The NSW democracy deficit


Barry O'FarrellOn Saturday 26 March New South Wales voters will elect the state's 55th Parliament. Liberal leader Barry O'Farrell (pictured) seems so certain to head a coalition government after 16 years of Labor rule that media speculation has concentrated on the size of the majority he will command.

During an election campaign, candidates mix with the people and face public scrutiny. They appeal for support on both broad and specific grounds, pledging themselves to behave with integrity and promising to legislate for particular policies. Elected candidates claim that the voters' endorsement gives them a popular 'mandate'.

Labor has governed NSW since 1995. Its mandate was renewed in 1999, 2003 and 2007. For various reasons — fatigue, ministerial resignations, mismanagement, allegations of corruption, policy failures — voters are unlikely to renew its mandate. Psephologists say no Labor seat with a majority under 15 per cent can be considered safe and that Labor could be reduced to a rump of about 16 seats.

If voters are disappointed with Labor now, they could be positively angry after the election. Labor's unpopularity is providing the Coalition with such an easy campaign that an O'Farrell Government will face very little pressure over specific mandates. As the election seems to be a non-event in terms of deciding government, the public is showing little interest in specific policy debates and the media have brought little pressure to bear on the Coalition over policy details and likely costs.

O'Farrell seems to be a decent and moderate sort who will behave honourably. He will be mindful however that few Opposition Leaders who win elections remain in government as long as their parties. Not since the 1930s has a premier who was a winning Opposition Leader lasted as long as his party in government. O'Farrell must consider his legacy from the first day.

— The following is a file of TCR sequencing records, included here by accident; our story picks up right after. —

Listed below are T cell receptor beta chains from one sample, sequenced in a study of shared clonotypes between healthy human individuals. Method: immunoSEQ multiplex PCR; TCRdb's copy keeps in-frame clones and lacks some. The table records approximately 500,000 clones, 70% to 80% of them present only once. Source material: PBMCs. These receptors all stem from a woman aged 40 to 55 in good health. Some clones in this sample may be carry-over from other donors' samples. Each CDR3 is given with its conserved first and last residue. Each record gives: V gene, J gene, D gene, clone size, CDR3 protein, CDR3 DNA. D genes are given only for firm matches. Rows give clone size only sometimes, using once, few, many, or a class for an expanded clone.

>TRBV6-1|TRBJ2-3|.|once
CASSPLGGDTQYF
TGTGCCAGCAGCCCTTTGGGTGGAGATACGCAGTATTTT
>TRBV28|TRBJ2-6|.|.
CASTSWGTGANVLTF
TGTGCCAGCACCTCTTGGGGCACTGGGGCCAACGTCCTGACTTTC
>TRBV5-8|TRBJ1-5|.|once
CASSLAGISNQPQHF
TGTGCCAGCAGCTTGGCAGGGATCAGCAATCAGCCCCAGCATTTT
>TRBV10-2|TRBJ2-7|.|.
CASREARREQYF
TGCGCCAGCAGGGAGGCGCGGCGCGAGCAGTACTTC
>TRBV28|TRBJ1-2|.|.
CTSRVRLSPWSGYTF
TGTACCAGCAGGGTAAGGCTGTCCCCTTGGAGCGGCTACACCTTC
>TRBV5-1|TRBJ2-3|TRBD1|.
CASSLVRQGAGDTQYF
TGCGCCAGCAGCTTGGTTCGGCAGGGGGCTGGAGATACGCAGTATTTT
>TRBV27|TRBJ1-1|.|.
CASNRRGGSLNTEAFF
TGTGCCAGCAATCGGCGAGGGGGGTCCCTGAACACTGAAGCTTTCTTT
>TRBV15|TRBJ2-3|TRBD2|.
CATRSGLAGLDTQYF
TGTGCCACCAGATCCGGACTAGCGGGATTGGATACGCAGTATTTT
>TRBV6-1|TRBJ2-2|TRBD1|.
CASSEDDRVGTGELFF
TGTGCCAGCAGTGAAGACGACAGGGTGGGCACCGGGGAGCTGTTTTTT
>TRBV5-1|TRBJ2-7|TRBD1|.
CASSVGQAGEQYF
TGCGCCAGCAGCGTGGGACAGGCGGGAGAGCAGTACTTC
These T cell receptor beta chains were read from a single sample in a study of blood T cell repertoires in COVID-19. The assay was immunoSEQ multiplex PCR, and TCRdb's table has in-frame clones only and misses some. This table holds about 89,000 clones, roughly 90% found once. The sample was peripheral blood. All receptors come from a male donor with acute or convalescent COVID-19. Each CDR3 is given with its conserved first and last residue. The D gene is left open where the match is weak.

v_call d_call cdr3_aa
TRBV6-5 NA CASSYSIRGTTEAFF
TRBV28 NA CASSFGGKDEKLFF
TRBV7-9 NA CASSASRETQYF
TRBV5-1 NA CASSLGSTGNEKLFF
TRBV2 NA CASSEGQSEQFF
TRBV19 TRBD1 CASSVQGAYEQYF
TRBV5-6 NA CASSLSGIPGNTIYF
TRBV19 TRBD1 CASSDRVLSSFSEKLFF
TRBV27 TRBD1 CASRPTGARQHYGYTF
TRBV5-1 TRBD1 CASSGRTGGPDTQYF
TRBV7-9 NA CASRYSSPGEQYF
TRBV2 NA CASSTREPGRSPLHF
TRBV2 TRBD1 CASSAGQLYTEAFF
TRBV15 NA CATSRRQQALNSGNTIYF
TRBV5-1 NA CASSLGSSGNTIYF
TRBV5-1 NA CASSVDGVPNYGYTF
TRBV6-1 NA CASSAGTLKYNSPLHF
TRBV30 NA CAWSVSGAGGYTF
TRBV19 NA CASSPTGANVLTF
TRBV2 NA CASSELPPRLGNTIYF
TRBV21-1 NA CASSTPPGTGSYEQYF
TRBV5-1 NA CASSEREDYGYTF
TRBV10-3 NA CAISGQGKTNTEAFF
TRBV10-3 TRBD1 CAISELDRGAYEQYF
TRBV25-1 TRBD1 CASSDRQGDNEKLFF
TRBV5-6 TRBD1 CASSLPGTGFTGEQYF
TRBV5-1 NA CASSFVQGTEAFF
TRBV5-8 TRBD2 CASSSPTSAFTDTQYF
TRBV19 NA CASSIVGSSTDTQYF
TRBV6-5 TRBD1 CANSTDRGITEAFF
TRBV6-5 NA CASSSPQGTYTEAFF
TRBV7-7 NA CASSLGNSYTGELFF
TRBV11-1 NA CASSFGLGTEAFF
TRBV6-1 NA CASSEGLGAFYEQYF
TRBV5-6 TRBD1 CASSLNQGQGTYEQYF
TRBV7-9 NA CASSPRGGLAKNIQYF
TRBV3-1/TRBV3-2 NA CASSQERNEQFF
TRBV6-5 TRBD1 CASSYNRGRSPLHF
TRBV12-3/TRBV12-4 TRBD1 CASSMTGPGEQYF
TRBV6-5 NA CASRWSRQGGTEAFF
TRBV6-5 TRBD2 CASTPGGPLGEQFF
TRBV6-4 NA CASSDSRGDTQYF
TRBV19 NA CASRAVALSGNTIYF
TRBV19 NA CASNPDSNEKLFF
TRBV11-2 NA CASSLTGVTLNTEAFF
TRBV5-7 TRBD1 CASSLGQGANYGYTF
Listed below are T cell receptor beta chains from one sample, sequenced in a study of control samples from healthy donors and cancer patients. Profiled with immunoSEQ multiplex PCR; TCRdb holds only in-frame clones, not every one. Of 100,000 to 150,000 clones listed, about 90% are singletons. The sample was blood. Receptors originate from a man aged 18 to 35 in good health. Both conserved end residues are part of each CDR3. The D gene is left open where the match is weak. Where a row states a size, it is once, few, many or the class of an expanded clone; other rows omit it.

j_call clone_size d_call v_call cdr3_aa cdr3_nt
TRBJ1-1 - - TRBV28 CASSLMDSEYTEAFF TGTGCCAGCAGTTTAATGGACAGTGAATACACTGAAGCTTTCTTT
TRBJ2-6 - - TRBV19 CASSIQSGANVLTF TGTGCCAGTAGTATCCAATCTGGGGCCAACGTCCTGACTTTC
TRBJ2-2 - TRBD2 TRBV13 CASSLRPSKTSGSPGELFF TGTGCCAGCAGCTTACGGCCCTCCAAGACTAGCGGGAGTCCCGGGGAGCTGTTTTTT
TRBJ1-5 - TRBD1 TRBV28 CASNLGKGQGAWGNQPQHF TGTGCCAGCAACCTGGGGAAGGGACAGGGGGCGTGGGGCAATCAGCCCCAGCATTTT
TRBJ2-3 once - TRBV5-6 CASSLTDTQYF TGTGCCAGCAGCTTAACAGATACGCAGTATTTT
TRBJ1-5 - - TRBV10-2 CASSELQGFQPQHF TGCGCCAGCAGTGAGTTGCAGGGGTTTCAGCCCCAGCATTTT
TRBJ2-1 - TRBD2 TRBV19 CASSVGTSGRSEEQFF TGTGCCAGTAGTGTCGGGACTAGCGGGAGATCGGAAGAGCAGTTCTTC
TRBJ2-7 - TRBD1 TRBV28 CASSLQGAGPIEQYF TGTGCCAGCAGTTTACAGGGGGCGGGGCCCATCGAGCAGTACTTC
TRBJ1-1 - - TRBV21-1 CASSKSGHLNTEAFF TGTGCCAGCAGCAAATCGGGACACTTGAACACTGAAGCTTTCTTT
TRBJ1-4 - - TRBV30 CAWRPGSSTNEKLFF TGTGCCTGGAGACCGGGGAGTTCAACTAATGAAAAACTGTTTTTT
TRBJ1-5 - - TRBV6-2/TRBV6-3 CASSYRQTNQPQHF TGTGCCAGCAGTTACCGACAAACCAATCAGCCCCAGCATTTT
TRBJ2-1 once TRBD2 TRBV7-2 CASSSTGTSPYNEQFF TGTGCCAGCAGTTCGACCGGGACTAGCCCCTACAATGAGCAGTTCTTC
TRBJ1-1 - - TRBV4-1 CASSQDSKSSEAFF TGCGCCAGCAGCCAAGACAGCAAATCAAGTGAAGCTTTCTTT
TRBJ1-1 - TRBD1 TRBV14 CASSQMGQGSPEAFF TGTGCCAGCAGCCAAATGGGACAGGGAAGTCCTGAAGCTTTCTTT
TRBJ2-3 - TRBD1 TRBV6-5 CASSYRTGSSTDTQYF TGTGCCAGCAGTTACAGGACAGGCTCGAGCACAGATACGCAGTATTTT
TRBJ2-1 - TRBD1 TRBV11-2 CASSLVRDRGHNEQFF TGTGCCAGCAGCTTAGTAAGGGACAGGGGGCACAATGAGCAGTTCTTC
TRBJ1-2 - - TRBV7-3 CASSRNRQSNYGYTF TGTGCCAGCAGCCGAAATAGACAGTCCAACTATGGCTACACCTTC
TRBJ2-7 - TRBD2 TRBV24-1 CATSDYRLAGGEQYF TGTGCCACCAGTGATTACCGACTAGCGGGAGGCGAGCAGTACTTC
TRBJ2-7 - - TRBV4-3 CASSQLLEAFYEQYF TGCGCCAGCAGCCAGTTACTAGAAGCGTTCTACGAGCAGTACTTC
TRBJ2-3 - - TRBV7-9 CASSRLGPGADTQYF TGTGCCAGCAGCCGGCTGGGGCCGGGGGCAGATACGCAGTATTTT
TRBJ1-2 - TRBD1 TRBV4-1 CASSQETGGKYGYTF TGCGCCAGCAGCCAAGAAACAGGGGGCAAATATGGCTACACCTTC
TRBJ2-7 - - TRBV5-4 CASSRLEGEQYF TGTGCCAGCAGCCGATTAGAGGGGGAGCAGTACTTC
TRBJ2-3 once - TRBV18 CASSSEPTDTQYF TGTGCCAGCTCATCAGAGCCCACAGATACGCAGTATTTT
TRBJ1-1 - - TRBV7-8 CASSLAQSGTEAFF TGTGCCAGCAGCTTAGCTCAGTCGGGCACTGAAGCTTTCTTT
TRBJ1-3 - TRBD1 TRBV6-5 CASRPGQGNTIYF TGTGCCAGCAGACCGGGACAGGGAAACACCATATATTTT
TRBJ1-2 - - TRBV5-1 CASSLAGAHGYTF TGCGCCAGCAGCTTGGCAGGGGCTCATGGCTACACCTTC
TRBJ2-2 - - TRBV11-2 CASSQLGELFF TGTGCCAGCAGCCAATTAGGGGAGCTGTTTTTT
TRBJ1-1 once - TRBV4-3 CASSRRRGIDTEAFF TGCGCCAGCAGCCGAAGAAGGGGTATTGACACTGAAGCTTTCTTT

The pressures on premiers are enormous, and not since Bob Askin (1965–75) has a Coalition premier lasted five years. Interestingly five post-war Labor premiers have had over five years to implement their programs, perhaps because the Labor machine has been so dominant.

O'Farrell will be subject to very diverse forces including the Liberal and National Parties and the Coalition's natural constituency in the 'big end of town'. His immediate winning Coalition predecessor in 1988 Nick Greiner was partially successful in managing these forces. Greiner's comfortable majority however, disappeared at the 1991 election.

By contrast, Bob Carr increased Labor's one-seat 1995 majority so greatly in 1999 that Labor has stayed in power for another 12 years under Carr and his successors, Iemma, Rees and Keneally.

Traditionally the Liberal Party claims to be the party of economic expertise. Often, however, the Coalition style of public sector management emphasises not so much management as disposal of public assets.

In the 1980s and 1990s both major parties embraced economic rationalism, but few governments pursued privatisation, decentralisation, downsizing and user-pays principles as vigorously as did 'NSW Inc'. Public sector employees took industrial action as services were subjected to market forces and forced to behave like business enterprises. Greiner's opponents questioned his mandate for reform.

O'Farrell is likely to learn from the fates of his predecessors. He will note Carr's success in ordering his new Cabinet ministers to avoid major decisions in the first 100 days.

O'Farrell does not face the same challenges which Greiner did in 1988. Indeed, Labor governments reversed few of Greiner's reforms. It would be reassuring however, if O'Farrell projected a more positive image of himself and of his vision for a Coalition Government. O'Farrell has the luxury of being able to run a largely negative campaign, constantly reminding voters of Labor's shortcomings.

No one, especially no politician, should regard elections as the alpha and omega of democracy. An elected dictatorship that thrives on the general apathy of citizens is hardly democratic. While many voters could never bring themselves to cast a ballot for the Coalition parties, they realise that no party has a monopoly on ethical government. All voters should accept a change in government as an opportunity for renewal.

Barring some dramatic development, O'Farrell will aoon become the state's 43rd premier. The greatest danger facing him is that his general mandate to restore government integrity could be squandered if he introduces policies that should have been presented to voters during the campaign.

A plea such as, 'we didn't rule it out' sounds just as hypocritical as talk of 'core promises'. There is no surer way to breed public cynicism and dissipate the good will available following an election victory. 

Tony SmithTony Smith holds a PhD in political science. He has taught at several universities including the University of Sydney.

Topic tags: Tony Smith, NSW election, Barry O'Farrell, Coalition Government, Labor, Kristina Keneally



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Existing comments